A comparison of pregabalin, lamotrigine, and placebo as adjunctive therapy in patients with refractory partial-onset seizures

Michel Baulac, Teresa Leon, Terence J. O'Brien, Edward Whalen, Jeannette Barrett

Research output: Contribution to journalArticleResearchpeer-review

44 Citations (Scopus)


Purpose: This study assessed the comparative efficacy of pregabalin for refractory partial seizures. Methods: Four-hundred and thirty-four patients with partial seizures were randomized to pregabalin, lamotrigine, or placebo as adjunctive therapy for 17 weeks of double-blind treatment. In phase I (11 weeks), pregabalin was titrated over 1 week and lamotrigine over 5 weeks to fixed dosages of 300. mg/day for both. In phase II (6 weeks), patients not yet seizure-free were increased to pregabalin 600. mg/day or lamotrigine 400. mg/day. Results: During phase I, there was a nonsignificant trend toward a greater reduction in seizures with pregabalin versus placebo and lamotrigine. Across the 17 weeks of treatment, pregabalin showed a median percentage reduction from baseline in seizure frequency of -20.0% (p=.001) versus placebo, and -9.7% (p=.080) versus lamotrigine. The responder rate (≥50% reduction in seizure frequency) for pregabalin exceeded that of placebo (36% vs 21%; p=.007) and lamotrigine (36% vs 24%; p=.04). Adverse events were consistent with the known safety profiles of pregabalin and lamotrigine. Discussion: Pregabalin was demonstrated to be noninferior to lamotrigine in the treatment of refractory partial seizures. Overall conclusions were complicated by an unusually large and heterogeneous placebo response.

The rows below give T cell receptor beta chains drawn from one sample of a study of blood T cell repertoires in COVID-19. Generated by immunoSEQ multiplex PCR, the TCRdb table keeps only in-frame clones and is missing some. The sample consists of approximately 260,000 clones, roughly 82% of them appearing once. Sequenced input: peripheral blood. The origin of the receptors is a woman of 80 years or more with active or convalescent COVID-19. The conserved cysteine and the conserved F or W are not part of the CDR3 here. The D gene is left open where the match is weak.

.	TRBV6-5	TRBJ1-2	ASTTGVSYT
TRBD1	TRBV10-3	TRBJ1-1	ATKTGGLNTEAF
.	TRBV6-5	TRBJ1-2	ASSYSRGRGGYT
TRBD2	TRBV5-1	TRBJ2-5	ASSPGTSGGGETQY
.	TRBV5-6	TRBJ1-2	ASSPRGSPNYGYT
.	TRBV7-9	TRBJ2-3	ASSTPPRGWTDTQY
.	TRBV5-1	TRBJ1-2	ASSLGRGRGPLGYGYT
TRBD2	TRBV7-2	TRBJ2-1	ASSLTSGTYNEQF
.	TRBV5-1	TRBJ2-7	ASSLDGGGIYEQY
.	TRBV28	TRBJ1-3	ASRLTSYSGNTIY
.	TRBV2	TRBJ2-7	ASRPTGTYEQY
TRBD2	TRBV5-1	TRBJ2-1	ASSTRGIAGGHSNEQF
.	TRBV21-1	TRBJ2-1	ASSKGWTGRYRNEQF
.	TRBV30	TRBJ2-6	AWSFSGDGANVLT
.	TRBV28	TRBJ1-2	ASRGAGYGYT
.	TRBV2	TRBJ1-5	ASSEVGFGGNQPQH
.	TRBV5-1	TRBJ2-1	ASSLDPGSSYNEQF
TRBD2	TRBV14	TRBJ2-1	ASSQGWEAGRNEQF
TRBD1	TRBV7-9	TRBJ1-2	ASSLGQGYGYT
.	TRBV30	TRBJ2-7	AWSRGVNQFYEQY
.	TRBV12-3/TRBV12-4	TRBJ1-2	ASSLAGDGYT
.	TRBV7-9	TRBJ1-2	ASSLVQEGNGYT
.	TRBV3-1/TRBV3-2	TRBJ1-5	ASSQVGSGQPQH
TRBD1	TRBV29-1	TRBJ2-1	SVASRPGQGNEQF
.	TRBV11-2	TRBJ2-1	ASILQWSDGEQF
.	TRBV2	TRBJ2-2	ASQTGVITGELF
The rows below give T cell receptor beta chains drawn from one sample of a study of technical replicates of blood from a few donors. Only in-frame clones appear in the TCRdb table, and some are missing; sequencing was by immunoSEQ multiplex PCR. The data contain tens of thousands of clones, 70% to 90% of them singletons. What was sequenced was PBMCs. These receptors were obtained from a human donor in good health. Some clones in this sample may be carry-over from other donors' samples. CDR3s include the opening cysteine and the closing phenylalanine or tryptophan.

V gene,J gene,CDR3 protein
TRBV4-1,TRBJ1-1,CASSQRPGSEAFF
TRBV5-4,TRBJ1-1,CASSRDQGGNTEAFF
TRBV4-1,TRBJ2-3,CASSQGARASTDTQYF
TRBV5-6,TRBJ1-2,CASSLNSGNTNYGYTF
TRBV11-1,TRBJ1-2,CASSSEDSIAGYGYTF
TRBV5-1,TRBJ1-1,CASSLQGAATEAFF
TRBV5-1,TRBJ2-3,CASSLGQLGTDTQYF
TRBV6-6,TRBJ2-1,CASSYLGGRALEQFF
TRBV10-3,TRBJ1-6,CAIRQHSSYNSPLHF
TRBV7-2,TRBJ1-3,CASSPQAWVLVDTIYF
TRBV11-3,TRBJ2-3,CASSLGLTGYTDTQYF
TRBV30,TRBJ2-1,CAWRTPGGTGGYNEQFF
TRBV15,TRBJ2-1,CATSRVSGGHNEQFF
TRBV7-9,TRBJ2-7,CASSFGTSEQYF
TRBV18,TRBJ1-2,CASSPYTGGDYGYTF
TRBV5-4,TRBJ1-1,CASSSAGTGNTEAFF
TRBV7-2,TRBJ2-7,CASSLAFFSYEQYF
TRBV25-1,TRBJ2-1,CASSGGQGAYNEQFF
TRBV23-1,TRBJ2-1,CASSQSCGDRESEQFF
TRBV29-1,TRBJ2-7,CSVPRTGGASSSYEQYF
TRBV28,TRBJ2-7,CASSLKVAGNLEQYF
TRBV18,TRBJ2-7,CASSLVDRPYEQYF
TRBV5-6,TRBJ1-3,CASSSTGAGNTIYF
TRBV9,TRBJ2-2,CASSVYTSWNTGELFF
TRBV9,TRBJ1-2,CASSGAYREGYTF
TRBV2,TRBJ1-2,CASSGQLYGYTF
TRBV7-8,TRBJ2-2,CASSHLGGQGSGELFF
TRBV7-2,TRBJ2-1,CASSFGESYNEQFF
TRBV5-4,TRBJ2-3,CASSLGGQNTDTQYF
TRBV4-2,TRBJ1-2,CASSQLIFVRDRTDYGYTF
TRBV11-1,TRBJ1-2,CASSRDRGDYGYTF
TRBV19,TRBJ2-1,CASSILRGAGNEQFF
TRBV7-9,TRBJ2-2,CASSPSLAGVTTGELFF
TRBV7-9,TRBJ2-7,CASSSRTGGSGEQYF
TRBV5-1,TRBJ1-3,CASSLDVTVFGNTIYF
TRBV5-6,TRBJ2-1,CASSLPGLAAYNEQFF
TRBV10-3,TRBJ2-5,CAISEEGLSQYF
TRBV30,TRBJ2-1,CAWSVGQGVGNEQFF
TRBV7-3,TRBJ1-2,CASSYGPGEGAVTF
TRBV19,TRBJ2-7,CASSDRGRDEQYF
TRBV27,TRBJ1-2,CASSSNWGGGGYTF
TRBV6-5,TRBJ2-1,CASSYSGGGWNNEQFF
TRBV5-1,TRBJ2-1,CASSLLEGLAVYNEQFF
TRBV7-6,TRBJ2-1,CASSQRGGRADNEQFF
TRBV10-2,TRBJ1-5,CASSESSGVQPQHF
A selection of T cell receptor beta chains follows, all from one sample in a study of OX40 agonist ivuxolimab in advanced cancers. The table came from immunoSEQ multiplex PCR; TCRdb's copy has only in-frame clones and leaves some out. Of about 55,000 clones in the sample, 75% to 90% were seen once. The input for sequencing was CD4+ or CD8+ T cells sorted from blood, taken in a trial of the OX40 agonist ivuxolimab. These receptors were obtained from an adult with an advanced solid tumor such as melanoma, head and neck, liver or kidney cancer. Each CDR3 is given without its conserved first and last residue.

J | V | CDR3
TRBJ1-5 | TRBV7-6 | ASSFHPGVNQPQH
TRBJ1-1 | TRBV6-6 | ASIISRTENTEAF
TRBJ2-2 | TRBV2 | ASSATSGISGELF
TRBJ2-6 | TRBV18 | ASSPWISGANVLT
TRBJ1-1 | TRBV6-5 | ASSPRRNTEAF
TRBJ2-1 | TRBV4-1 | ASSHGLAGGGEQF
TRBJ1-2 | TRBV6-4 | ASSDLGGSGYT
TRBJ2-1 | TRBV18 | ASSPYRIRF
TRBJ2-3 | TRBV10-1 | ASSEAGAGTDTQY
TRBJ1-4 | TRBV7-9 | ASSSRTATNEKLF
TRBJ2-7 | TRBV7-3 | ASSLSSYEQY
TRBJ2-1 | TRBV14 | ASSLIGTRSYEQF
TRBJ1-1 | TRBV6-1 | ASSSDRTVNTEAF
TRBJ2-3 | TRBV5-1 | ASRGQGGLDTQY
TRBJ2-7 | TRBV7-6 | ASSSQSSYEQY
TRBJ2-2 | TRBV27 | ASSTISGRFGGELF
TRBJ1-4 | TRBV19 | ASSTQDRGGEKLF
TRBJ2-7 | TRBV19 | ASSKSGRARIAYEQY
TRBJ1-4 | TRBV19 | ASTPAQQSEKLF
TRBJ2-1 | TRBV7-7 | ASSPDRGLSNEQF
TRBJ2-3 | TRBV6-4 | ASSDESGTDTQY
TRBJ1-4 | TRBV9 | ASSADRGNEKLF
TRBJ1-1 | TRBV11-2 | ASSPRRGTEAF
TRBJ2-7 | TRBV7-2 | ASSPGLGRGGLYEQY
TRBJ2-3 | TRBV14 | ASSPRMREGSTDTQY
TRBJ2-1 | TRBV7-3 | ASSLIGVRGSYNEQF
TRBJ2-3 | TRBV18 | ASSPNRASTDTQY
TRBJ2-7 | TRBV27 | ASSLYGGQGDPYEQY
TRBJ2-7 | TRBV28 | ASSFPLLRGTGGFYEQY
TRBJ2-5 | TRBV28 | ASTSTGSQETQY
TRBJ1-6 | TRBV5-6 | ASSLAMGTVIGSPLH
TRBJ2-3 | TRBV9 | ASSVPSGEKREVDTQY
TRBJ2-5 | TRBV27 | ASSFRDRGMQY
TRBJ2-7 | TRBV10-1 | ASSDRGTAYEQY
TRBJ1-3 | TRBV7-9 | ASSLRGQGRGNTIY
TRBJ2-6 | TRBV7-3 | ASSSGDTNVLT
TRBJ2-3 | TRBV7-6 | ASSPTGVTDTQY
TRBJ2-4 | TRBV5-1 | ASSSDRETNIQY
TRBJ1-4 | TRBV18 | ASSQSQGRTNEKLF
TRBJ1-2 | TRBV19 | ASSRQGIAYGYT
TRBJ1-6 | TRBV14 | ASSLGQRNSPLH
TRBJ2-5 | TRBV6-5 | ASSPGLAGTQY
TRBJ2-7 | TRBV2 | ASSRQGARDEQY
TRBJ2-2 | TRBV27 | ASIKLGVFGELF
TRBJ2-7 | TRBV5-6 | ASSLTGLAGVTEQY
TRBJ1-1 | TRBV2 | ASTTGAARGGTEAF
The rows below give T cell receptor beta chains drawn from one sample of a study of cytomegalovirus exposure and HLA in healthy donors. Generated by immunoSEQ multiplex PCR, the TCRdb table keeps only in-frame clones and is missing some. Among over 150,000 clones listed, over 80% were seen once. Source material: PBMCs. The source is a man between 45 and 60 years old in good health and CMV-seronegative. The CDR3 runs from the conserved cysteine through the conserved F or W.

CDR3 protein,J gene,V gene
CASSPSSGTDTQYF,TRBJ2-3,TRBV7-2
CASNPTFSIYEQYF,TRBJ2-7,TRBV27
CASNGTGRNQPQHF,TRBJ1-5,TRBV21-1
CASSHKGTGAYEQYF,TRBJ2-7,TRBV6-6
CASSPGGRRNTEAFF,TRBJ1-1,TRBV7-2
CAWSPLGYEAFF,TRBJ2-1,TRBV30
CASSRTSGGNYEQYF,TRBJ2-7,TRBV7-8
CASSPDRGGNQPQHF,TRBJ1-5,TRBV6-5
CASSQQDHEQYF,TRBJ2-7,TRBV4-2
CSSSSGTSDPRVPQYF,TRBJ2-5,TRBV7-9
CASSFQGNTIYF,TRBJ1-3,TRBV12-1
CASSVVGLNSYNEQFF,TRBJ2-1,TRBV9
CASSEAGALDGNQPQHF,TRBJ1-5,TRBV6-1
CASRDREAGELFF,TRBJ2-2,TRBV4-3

Original languageEnglish
Pages (from-to)10-19
Number of pages10
JournalEpilepsy Research
Issue number1
Publication statusPublished - Sept 2010
Externally publishedYes


  • Antiepileptic drugs
  • Lamotrigine
  • Placebo
  • Pregabalin
  • Randomized
  • Seizures

Cite this